Iran’s Mysteries

Via, an interesting examination of Iran’s recent announcements of new oil discoveries.  As the article notes:

“…People are usually shocked to learn Iran imports 50% of its gasoline. This effectively destroys a good portion of their export earnings from oil. Obviously, therefore, it would make sense for Iran to expand its domestic refining capacity. So do they? Well, it’s unclear.

Yesterday, Iran announced it had made a series of new oil discoveries. Whether these are reserve upgrades of previously known fields, or actual first-time discoveries we do not know. Iran State Radio threw the “billions” word around quite liberally in their announcement.

These kinds of declarations are not uncommon among the oil producing nations whose oil industries are dominated by a National Oil Company (NOC). I’ve seen these over the years from Saudi Arabia, and Mexico for example. Often, the declaration may actually refer to an expanded assessment of production capacity. Other times it’s a call on reserve additions. Very rarely, however, do these newsflashes refer to actual new fields–at least of any size. After all, these countries have all long since been explored.

Iran has been steadily producing about 4 Mb/day for some years now. What also intrigues is the country’s massive reserves of untapped natural gas. My question for a long while has been as follows: What has Iran been doing with all the capital from oil exports, that it did not spend on either expanding refining capacity, or developing its natural gas?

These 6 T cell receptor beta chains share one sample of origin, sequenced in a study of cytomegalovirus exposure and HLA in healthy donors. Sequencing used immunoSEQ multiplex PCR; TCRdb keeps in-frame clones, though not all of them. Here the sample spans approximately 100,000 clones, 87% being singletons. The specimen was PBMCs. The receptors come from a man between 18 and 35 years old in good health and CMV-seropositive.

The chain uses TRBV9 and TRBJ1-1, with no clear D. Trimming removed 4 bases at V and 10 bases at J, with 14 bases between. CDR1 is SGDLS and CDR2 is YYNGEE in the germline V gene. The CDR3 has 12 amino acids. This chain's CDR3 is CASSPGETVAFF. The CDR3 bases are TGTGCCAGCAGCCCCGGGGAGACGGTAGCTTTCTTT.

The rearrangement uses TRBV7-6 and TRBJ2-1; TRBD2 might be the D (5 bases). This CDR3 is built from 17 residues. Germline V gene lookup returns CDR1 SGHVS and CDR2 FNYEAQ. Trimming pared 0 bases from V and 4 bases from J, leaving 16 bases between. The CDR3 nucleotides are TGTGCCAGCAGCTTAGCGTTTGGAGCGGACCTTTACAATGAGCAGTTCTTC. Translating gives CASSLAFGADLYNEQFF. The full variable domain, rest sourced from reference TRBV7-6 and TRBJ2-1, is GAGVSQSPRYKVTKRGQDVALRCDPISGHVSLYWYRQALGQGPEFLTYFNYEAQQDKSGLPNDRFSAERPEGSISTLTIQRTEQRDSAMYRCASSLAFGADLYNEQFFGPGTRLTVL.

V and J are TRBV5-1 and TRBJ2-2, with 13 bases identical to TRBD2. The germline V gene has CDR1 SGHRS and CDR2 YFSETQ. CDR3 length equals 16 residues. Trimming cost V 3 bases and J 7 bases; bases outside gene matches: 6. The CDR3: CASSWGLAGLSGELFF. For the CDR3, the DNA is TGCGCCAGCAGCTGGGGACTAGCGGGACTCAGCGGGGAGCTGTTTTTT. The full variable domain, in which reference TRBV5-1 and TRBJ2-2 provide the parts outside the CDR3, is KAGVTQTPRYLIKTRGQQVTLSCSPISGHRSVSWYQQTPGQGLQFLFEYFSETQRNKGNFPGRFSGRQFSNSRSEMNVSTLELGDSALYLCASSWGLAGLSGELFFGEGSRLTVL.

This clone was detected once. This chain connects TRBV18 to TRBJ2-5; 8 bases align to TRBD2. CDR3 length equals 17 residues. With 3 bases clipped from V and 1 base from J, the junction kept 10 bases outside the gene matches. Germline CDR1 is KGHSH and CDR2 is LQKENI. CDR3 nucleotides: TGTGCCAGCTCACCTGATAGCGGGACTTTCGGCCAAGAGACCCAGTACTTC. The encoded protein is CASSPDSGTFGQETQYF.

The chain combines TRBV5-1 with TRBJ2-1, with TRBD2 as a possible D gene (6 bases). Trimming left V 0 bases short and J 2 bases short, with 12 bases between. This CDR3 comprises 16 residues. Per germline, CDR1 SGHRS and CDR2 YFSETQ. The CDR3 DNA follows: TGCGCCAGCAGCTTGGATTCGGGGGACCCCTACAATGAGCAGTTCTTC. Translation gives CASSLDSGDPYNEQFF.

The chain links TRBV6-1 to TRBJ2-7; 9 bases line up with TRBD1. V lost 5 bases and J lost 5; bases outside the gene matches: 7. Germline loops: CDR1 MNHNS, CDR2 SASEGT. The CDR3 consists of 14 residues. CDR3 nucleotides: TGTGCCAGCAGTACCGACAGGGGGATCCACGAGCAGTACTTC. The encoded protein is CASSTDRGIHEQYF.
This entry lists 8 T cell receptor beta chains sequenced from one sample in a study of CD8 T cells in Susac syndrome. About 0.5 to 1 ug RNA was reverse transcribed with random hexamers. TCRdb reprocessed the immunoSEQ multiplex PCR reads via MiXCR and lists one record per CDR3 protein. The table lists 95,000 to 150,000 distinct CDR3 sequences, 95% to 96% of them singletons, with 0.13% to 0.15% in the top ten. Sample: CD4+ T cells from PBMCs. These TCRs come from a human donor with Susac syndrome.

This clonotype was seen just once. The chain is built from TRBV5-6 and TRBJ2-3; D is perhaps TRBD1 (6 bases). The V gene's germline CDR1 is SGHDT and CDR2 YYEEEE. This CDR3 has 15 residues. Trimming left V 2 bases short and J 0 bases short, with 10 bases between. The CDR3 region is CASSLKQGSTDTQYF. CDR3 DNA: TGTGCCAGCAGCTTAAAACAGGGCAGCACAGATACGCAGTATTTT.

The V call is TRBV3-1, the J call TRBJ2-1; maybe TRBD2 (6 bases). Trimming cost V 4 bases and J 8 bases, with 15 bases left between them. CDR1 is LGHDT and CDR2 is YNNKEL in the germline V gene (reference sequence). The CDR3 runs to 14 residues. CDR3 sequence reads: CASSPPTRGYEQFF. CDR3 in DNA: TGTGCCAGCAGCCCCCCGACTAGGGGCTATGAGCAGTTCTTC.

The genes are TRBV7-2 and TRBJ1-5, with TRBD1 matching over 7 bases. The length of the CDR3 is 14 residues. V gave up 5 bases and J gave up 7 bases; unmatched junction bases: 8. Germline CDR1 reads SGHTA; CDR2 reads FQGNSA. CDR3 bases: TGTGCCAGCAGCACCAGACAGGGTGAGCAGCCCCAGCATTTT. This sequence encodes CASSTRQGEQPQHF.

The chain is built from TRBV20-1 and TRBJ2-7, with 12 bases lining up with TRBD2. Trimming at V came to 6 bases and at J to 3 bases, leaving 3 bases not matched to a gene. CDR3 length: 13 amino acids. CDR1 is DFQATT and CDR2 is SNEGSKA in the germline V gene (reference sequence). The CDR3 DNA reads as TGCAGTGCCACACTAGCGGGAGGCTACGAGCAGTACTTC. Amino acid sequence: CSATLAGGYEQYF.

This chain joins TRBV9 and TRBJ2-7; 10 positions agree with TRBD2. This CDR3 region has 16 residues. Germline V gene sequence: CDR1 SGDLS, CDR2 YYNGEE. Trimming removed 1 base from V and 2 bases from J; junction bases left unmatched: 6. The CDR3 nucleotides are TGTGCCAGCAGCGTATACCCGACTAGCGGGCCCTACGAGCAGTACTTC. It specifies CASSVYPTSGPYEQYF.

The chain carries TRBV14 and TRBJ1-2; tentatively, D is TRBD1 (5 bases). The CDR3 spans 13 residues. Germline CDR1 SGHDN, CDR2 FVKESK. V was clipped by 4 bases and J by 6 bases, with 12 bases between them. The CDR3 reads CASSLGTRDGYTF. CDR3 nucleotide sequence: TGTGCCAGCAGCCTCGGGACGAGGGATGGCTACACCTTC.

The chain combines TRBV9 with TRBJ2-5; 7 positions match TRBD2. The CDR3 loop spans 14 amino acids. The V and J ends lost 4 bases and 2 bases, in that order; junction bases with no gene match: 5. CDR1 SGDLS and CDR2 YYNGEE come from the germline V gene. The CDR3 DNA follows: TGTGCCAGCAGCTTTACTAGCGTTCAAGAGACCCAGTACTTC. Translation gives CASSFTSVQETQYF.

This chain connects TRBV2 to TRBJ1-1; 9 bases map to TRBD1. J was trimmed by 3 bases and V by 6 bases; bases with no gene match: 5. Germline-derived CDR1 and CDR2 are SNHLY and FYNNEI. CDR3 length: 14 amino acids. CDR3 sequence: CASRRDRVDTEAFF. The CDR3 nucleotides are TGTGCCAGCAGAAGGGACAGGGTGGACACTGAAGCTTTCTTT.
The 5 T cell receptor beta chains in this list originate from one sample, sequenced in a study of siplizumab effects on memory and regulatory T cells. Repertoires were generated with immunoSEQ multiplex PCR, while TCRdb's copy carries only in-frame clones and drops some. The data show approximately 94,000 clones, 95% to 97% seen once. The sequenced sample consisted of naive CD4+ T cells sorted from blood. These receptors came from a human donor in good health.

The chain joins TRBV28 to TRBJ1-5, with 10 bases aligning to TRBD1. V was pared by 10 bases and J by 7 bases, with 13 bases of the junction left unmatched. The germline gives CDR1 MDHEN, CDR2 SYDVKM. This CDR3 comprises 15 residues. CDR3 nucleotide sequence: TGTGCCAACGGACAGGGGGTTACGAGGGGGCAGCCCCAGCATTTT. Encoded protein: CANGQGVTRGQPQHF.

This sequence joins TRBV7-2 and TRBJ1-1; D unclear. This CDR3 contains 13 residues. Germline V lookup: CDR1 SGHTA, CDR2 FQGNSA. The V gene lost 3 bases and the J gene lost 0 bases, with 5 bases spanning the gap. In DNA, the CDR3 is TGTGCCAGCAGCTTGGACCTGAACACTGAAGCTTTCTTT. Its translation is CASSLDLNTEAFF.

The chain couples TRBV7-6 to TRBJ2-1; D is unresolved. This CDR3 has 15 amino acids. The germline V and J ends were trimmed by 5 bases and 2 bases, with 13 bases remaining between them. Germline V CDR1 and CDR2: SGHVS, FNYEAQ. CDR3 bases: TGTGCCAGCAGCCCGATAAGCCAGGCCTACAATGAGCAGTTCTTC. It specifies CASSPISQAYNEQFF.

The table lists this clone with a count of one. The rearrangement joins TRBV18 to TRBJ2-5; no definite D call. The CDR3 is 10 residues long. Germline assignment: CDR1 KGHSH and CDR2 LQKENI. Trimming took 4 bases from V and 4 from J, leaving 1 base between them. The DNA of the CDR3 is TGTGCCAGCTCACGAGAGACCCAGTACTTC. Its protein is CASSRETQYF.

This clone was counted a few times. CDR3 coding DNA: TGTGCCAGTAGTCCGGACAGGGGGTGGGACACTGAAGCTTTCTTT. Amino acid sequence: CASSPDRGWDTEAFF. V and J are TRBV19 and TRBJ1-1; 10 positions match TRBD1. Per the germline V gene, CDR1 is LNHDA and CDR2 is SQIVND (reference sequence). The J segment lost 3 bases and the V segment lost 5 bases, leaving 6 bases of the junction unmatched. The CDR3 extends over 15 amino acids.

Some claim that Iran would have expanded its refining capacity were it not for multi-decade old sanctions. The assertion is that Iran has not been able to source the engineered materials and equipment required. And yet, my research shows that Iran has expanded its refining capacity moderately over the years. Furthermore, no one has adequately explained why Iran would find it easier to obtain the tools to explore nuclear development–but–not the tools to turn more oil into gasoline.

And yet, everyone does have an explanation. For Iran. And this is why Iran is a mystery. Because no one actually knows, but everyone has an explanation.

Let’s pretend therefore that Iran can source the materials to develop its oil, natural gas, and nuclear power to the fullest extent possible. And let’s further pretend those in the leadership are rational actors. So what would they do? My answer: before pulling talent into nuclear power generation development, it would make sense to 1. build refining capacity to capture more fully the earnings of oil exports. 2. develop natural gas reserves for power generation. 3. Migrate any remaining industrial use of oil or power generation use of oil, to natural gas.

Alas, this is not what Iran has done. In fact, it’s sacrificed alot both diplomatically and infrastructurally, all for the sake of the nuclear program. Perhaps Iran is not such a mystery after all.”

This entry was posted on Friday, April 10th, 2009 at 5:48 am and is filed under Iran, National Oil Company of Iran.  You can follow any responses to this entry through the RSS 2.0 feed.  Both comments and pings are currently closed. 

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